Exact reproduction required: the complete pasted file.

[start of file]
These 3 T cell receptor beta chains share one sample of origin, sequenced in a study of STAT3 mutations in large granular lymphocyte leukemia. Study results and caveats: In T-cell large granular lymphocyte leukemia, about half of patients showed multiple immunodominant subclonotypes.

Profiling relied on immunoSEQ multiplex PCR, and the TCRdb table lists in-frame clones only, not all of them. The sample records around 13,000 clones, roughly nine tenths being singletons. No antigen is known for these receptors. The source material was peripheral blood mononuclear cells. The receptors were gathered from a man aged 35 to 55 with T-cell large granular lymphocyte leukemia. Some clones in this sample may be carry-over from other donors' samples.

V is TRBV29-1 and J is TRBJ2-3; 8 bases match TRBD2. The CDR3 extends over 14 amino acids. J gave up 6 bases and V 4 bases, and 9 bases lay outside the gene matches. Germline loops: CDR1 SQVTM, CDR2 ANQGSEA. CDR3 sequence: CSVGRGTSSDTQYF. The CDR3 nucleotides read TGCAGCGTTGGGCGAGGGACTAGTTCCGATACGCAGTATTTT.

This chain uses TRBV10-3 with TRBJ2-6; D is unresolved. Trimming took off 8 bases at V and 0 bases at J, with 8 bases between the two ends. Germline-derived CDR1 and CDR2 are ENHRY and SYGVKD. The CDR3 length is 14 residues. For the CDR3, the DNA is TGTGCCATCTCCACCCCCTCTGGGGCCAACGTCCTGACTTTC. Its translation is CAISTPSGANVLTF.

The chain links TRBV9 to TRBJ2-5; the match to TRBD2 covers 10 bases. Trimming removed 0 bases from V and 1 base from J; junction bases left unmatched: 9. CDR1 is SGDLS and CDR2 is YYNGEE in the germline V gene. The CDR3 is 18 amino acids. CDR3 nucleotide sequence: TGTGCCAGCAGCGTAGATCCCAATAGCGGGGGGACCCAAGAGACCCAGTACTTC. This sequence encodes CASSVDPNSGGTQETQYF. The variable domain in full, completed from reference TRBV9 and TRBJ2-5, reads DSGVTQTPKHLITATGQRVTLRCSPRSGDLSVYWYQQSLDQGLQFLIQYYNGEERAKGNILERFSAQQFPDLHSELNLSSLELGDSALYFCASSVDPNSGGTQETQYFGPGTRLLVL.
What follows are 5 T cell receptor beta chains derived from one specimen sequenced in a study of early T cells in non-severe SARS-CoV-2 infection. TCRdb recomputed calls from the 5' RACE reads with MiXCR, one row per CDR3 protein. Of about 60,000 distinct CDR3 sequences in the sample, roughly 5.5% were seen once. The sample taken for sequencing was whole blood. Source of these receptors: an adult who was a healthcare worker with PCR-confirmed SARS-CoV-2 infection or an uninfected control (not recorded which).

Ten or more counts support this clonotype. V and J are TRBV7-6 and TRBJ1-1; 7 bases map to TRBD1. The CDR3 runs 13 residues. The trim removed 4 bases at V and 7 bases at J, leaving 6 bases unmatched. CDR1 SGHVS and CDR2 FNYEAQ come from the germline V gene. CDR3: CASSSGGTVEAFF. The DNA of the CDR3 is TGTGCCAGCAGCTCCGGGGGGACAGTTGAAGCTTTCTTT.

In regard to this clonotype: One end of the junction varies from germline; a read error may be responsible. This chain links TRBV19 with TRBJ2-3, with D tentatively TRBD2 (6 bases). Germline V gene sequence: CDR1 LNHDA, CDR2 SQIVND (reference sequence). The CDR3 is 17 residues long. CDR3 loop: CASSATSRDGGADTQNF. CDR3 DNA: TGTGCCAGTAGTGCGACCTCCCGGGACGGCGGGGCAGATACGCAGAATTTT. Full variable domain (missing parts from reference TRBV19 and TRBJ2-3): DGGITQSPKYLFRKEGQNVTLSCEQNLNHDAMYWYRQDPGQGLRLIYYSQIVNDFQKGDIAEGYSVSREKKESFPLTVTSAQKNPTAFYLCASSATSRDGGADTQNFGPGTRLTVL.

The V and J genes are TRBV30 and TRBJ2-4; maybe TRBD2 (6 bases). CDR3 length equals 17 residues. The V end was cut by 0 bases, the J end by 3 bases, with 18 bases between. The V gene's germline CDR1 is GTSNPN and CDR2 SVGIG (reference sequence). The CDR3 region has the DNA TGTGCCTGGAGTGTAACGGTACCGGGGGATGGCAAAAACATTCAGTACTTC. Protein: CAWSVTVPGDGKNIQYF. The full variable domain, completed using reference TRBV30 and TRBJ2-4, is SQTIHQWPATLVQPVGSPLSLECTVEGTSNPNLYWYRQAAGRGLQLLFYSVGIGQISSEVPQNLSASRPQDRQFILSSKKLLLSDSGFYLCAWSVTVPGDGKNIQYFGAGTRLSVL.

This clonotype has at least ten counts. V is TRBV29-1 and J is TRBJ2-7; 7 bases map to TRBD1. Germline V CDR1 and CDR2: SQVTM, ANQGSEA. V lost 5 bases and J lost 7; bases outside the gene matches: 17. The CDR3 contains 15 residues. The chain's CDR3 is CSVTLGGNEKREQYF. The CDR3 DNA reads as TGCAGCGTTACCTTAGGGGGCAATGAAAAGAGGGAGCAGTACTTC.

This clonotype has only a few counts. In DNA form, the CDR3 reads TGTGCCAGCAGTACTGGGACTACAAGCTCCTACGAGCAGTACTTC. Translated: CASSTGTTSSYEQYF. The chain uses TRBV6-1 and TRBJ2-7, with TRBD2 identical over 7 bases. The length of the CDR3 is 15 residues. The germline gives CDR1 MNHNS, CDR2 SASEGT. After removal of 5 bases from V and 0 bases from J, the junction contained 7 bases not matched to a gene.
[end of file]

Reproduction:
These 3 T cell receptor beta chains share one sample of origin, sequenced in a study of STAT3 mutations in large granular lymphocyte leukemia. Study results and caveats: In T-cell large granular lymphocyte leukemia, about half of patients showed multiple immunodominant subclonotypes.

Profiling relied on immunoSEQ multiplex PCR, and the TCRdb table lists in-frame clones only, not all of them. The sample records around 13,000 clones, roughly nine tenths being singletons. No antigen is known for these receptors. The source material was peripheral blood mononuclear cells. The receptors were gathered from a man aged 35 to 55 with T-cell large granular lymphocyte leukemia. Some clones in this sample may be carry-over from other donors' samples.

V is TRBV29-1 and J is TRBJ2-3; 8 bases match TRBD2. The CDR3 extends over 14 amino acids. J gave up 6 bases and V 4 bases, and 9 bases lay outside the gene matches. Germline loops: CDR1 SQVTM, CDR2 ANQGSEA. CDR3 sequence: CSVGRGTSSDTQYF. The CDR3 nucleotides read TGCAGCGTTGGGCGAGGGACTAGTTCCGATACGCAGTATTTT.

This chain uses TRBV10-3 with TRBJ2-6; D is unresolved. Trimming took off 8 bases at V and 0 bases at J, with 8 bases between the two ends. Germline-derived CDR1 and CDR2 are ENHRY and SYGVKD. The CDR3 length is 14 residues. For the CDR3, the DNA is TGTGCCATCTCCACCCCCTCTGGGGCCAACGTCCTGACTTTC. Its translation is CAISTPSGANVLTF.

The chain links TRBV9 to TRBJ2-5; the match to TRBD2 covers 10 bases. Trimming removed 0 bases from V and 1 base from J; junction bases left unmatched: 9. CDR1 is SGDLS and CDR2 is YYNGEE in the germline V gene. The CDR3 is 18 amino acids. CDR3 nucleotide sequence: TGTGCCAGCAGCGTAGATCCCAATAGCGGGGGGACCCAAGAGACCCAGTACTTC. This sequence encodes CASSVDPNSGGTQETQYF. The variable domain in full, completed from reference TRBV9 and TRBJ2-5, reads DSGVTQTPKHLITATGQRVTLRCSPRSGDLSVYWYQQSLDQGLQFLIQYYNGEERAKGNILERFSAQQFPDLHSELNLSSLELGDSALYFCASSVDPNSGGTQETQYFGPGTRLLVL.
What follows are 5 T cell receptor beta chains derived from one specimen sequenced in a study of early T cells in non-severe SARS-CoV-2 infection. TCRdb recomputed calls from the 5' RACE reads with MiXCR, one row per CDR3 protein. Of about 60,000 distinct CDR3 sequences in the sample, roughly 5.5% were seen once. The sample taken for sequencing was whole blood. Source of these receptors: an adult who was a healthcare worker with PCR-confirmed SARS-CoV-2 infection or an uninfected control (not recorded which).

Ten or more counts support this clonotype. V and J are TRBV7-6 and TRBJ1-1; 7 bases map to TRBD1. The CDR3 runs 13 residues. The trim removed 4 bases at V and 7 bases at J, leaving 6 bases unmatched. CDR1 SGHVS and CDR2 FNYEAQ come from the germline V gene. CDR3: CASSSGGTVEAFF. The DNA of the CDR3 is TGTGCCAGCAGCTCCGGGGGGACAGTTGAAGCTTTCTTT.

In regard to this clonotype: One end of the junction varies from germline; a read error may be responsible. This chain links TRBV19 with TRBJ2-3, with D tentatively TRBD2 (6 bases). Germline V gene sequence: CDR1 LNHDA, CDR2 SQIVND (reference sequence). The CDR3 is 17 residues long. CDR3 loop: CASSATSRDGGADTQNF. CDR3 DNA: TGTGCCAGTAGTGCGACCTCCCGGGACGGCGGGGCAGATACGCAGAATTTT. Full variable domain (missing parts from reference TRBV19 and TRBJ2-3): DGGITQSPKYLFRKEGQNVTLSCEQNLNHDAMYWYRQDPGQGLRLIYYSQIVNDFQKGDIAEGYSVSREKKESFPLTVTSAQKNPTAFYLCASSATSRDGGADTQNFGPGTRLTVL.

The V and J genes are TRBV30 and TRBJ2-4; maybe TRBD2 (6 bases). CDR3 length equals 17 residues. The V end was cut by 0 bases, the J end by 3 bases, with 18 bases between. The V gene's germline CDR1 is GTSNPN and CDR2 SVGIG (reference sequence). The CDR3 region has the DNA TGTGCCTGGAGTGTAACGGTACCGGGGGATGGCAAAAACATTCAGTACTTC. Protein: CAWSVTVPGDGKNIQYF. The full variable domain, completed using reference TRBV30 and TRBJ2-4, is SQTIHQWPATLVQPVGSPLSLECTVEGTSNPNLYWYRQAAGRGLQLLFYSVGIGQISSEVPQNLSASRPQDRQFILSSKKLLLSDSGFYLCAWSVTVPGDGKNIQYFGAGTRLSVL.

This clonotype has at least ten counts. V is TRBV29-1 and J is TRBJ2-7; 7 bases map to TRBD1. Germline V CDR1 and CDR2: SQVTM, ANQGSEA. V lost 5 bases and J lost 7; bases outside the gene matches: 17. The CDR3 contains 15 residues. The chain's CDR3 is CSVTLGGNEKREQYF. The CDR3 DNA reads as TGCAGCGTTACCTTAGGGGGCAATGAAAAGAGGGAGCAGTACTTC.

This clonotype has only a few counts. In DNA form, the CDR3 reads TGTGCCAGCAGTACTGGGACTACAAGCTCCTACGAGCAGTACTTC. Translated: CASSTGTTSSYEQYF. The chain uses TRBV6-1 and TRBJ2-7, with TRBD2 identical over 7 bases. The length of the CDR3 is 15 residues. The germline gives CDR1 MNHNS, CDR2 SASEGT. After removal of 5 bases from V and 0 bases from J, the junction contained 7 bases not matched to a gene.